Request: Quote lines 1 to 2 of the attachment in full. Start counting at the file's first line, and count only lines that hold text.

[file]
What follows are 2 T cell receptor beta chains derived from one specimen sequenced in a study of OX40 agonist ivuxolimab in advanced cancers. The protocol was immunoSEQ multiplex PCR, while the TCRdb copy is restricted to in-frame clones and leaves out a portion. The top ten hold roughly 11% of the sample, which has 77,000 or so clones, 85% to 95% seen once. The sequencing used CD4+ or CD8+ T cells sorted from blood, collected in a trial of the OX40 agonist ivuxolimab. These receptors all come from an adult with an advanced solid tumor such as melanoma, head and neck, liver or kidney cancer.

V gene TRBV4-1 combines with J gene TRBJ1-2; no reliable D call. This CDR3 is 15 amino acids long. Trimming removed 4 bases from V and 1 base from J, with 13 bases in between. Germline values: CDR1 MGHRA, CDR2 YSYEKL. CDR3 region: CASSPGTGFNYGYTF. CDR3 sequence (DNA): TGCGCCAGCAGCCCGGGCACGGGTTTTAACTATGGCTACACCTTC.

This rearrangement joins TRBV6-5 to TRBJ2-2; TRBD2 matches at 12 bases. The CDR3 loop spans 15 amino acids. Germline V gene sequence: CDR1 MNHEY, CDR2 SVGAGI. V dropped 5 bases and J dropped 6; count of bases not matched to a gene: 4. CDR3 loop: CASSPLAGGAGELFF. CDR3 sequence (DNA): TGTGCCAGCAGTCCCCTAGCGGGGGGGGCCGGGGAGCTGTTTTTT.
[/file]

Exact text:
What follows are 2 T cell receptor beta chains derived from one specimen sequenced in a study of OX40 agonist ivuxolimab in advanced cancers. The protocol was immunoSEQ multiplex PCR, while the TCRdb copy is restricted to in-frame clones and leaves out a portion. The top ten hold roughly 11% of the sample, which has 77,000 or so clones, 85% to 95% seen once. The sequencing used CD4+ or CD8+ T cells sorted from blood, collected in a trial of the OX40 agonist ivuxolimab. These receptors all come from an adult with an advanced solid tumor such as melanoma, head and neck, liver or kidney cancer.

V gene TRBV4-1 combines with J gene TRBJ1-2; no reliable D call. This CDR3 is 15 amino acids long. Trimming removed 4 bases from V and 1 base from J, with 13 bases in between. Germline values: CDR1 MGHRA, CDR2 YSYEKL. CDR3 region: CASSPGTGFNYGYTF. CDR3 sequence (DNA): TGCGCCAGCAGCCCGGGCACGGGTTTTAACTATGGCTACACCTTC.